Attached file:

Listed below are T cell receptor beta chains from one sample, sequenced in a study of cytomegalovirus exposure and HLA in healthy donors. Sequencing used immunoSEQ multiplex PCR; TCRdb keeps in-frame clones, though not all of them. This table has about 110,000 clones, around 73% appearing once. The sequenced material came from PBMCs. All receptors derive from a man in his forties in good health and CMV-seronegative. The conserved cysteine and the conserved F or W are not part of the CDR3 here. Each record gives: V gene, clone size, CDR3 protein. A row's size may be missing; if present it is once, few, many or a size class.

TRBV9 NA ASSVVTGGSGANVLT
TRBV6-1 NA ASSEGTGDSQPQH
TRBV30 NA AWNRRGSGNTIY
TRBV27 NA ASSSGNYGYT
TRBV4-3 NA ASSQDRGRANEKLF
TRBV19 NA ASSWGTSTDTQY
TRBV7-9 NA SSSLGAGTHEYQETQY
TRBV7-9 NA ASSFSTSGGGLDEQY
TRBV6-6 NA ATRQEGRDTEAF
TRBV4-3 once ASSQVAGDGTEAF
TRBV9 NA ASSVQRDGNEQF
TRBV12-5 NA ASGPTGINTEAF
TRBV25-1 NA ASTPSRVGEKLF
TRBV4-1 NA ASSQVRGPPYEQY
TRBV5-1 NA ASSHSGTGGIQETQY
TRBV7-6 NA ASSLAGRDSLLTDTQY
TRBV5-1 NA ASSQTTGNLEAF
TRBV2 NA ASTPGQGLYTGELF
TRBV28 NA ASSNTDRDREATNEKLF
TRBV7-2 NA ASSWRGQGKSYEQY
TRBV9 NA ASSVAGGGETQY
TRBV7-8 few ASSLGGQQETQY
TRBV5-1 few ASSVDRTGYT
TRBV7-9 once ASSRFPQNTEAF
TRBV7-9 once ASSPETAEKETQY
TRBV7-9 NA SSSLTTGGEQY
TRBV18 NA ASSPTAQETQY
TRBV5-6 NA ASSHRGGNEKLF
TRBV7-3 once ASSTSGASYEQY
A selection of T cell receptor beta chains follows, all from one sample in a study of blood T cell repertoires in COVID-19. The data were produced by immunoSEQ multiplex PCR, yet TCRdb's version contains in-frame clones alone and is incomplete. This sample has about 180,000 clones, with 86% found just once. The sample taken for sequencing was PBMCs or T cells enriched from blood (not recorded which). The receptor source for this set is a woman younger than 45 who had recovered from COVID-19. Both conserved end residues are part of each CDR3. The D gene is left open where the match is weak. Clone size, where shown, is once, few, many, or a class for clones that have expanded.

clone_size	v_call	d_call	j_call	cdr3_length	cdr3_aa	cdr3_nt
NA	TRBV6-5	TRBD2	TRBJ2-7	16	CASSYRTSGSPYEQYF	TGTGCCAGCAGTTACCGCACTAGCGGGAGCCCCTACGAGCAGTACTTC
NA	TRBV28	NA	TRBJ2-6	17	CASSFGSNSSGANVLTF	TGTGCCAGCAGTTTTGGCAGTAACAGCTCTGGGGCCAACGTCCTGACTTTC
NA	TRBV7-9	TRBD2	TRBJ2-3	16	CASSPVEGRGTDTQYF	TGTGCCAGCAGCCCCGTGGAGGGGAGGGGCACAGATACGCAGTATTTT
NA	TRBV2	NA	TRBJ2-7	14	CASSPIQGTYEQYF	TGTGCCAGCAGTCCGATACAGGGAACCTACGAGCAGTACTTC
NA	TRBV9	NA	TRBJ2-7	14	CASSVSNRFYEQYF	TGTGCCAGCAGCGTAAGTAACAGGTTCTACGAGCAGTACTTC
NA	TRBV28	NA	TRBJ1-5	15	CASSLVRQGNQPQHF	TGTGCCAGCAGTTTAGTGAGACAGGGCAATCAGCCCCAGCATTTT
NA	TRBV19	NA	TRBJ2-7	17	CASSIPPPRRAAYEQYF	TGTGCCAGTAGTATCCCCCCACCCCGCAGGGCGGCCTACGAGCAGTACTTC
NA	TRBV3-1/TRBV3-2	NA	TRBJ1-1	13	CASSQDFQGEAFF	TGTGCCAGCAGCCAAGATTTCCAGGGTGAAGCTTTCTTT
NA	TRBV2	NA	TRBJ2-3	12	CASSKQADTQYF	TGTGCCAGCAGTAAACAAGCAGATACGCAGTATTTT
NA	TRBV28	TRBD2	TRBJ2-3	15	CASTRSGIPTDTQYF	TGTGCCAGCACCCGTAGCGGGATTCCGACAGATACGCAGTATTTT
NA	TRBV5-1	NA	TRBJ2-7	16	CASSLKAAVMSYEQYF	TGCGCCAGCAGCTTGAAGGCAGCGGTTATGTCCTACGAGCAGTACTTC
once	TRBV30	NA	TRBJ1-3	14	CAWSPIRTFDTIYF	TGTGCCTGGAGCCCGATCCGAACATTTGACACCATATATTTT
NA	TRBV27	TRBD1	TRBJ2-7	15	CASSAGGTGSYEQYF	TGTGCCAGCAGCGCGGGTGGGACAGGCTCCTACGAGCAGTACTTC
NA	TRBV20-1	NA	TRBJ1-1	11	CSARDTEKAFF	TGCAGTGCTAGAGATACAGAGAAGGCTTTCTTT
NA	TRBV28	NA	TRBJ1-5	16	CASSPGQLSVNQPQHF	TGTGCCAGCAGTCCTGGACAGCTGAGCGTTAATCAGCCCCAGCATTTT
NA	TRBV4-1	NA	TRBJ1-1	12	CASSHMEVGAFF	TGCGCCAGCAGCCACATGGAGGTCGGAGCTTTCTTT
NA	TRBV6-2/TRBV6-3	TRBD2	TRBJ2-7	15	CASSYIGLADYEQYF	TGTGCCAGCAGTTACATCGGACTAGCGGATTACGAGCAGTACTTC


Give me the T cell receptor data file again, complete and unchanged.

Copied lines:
Listed below are T cell receptor beta chains from one sample, sequenced in a study of cytomegalovirus exposure and HLA in healthy donors. Sequencing used immunoSEQ multiplex PCR; TCRdb keeps in-frame clones, though not all of them. This table has about 110,000 clones, around 73% appearing once. The sequenced material came from PBMCs. All receptors derive from a man in his forties in good health and CMV-seronegative. The conserved cysteine and the conserved F or W are not part of the CDR3 here. Each record gives: V gene, clone size, CDR3 protein. A row's size may be missing; if present it is once, few, many or a size class.

TRBV9 NA ASSVVTGGSGANVLT
TRBV6-1 NA ASSEGTGDSQPQH
TRBV30 NA AWNRRGSGNTIY
TRBV27 NA ASSSGNYGYT
TRBV4-3 NA ASSQDRGRANEKLF
TRBV19 NA ASSWGTSTDTQY
TRBV7-9 NA SSSLGAGTHEYQETQY
TRBV7-9 NA ASSFSTSGGGLDEQY
TRBV6-6 NA ATRQEGRDTEAF
TRBV4-3 once ASSQVAGDGTEAF
TRBV9 NA ASSVQRDGNEQF
TRBV12-5 NA ASGPTGINTEAF
TRBV25-1 NA ASTPSRVGEKLF
TRBV4-1 NA ASSQVRGPPYEQY
TRBV5-1 NA ASSHSGTGGIQETQY
TRBV7-6 NA ASSLAGRDSLLTDTQY
TRBV5-1 NA ASSQTTGNLEAF
TRBV2 NA ASTPGQGLYTGELF
TRBV28 NA ASSNTDRDREATNEKLF
TRBV7-2 NA ASSWRGQGKSYEQY
TRBV9 NA ASSVAGGGETQY
TRBV7-8 few ASSLGGQQETQY
TRBV5-1 few ASSVDRTGYT
TRBV7-9 once ASSRFPQNTEAF
TRBV7-9 once ASSPETAEKETQY
TRBV7-9 NA SSSLTTGGEQY
TRBV18 NA ASSPTAQETQY
TRBV5-6 NA ASSHRGGNEKLF
TRBV7-3 once ASSTSGASYEQY
A selection of T cell receptor beta chains follows, all from one sample in a study of blood T cell repertoires in COVID-19. The data were produced by immunoSEQ multiplex PCR, yet TCRdb's version contains in-frame clones alone and is incomplete. This sample has about 180,000 clones, with 86% found just once. The sample taken for sequencing was PBMCs or T cells enriched from blood (not recorded which). The receptor source for this set is a woman younger than 45 who had recovered from COVID-19. Both conserved end residues are part of each CDR3. The D gene is left open where the match is weak. Clone size, where shown, is once, few, many, or a class for clones that have expanded.

clone_size	v_call	d_call	j_call	cdr3_length	cdr3_aa	cdr3_nt
NA	TRBV6-5	TRBD2	TRBJ2-7	16	CASSYRTSGSPYEQYF	TGTGCCAGCAGTTACCGCACTAGCGGGAGCCCCTACGAGCAGTACTTC
NA	TRBV28	NA	TRBJ2-6	17	CASSFGSNSSGANVLTF	TGTGCCAGCAGTTTTGGCAGTAACAGCTCTGGGGCCAACGTCCTGACTTTC
NA	TRBV7-9	TRBD2	TRBJ2-3	16	CASSPVEGRGTDTQYF	TGTGCCAGCAGCCCCGTGGAGGGGAGGGGCACAGATACGCAGTATTTT
NA	TRBV2	NA	TRBJ2-7	14	CASSPIQGTYEQYF	TGTGCCAGCAGTCCGATACAGGGAACCTACGAGCAGTACTTC
NA	TRBV9	NA	TRBJ2-7	14	CASSVSNRFYEQYF	TGTGCCAGCAGCGTAAGTAACAGGTTCTACGAGCAGTACTTC
NA	TRBV28	NA	TRBJ1-5	15	CASSLVRQGNQPQHF	TGTGCCAGCAGTTTAGTGAGACAGGGCAATCAGCCCCAGCATTTT
NA	TRBV19	NA	TRBJ2-7	17	CASSIPPPRRAAYEQYF	TGTGCCAGTAGTATCCCCCCACCCCGCAGGGCGGCCTACGAGCAGTACTTC
NA	TRBV3-1/TRBV3-2	NA	TRBJ1-1	13	CASSQDFQGEAFF	TGTGCCAGCAGCCAAGATTTCCAGGGTGAAGCTTTCTTT
NA	TRBV2	NA	TRBJ2-3	12	CASSKQADTQYF	TGTGCCAGCAGTAAACAAGCAGATACGCAGTATTTT
NA	TRBV28	TRBD2	TRBJ2-3	15	CASTRSGIPTDTQYF	TGTGCCAGCACCCGTAGCGGGATTCCGACAGATACGCAGTATTTT
NA	TRBV5-1	NA	TRBJ2-7	16	CASSLKAAVMSYEQYF	TGCGCCAGCAGCTTGAAGGCAGCGGTTATGTCCTACGAGCAGTACTTC
once	TRBV30	NA	TRBJ1-3	14	CAWSPIRTFDTIYF	TGTGCCTGGAGCCCGATCCGAACATTTGACACCATATATTTT
NA	TRBV27	TRBD1	TRBJ2-7	15	CASSAGGTGSYEQYF	TGTGCCAGCAGCGCGGGTGGGACAGGCTCCTACGAGCAGTACTTC
NA	TRBV20-1	NA	TRBJ1-1	11	CSARDTEKAFF	TGCAGTGCTAGAGATACAGAGAAGGCTTTCTTT
NA	TRBV28	NA	TRBJ1-5	16	CASSPGQLSVNQPQHF	TGTGCCAGCAGTCCTGGACAGCTGAGCGTTAATCAGCCCCAGCATTTT
NA	TRBV4-1	NA	TRBJ1-1	12	CASSHMEVGAFF	TGCGCCAGCAGCCACATGGAGGTCGGAGCTTTCTTT
NA	TRBV6-2/TRBV6-3	TRBD2	TRBJ2-7	15	CASSYIGLADYEQYF	TGTGCCAGCAGTTACATCGGACTAGCGGATTACGAGCAGTACTTC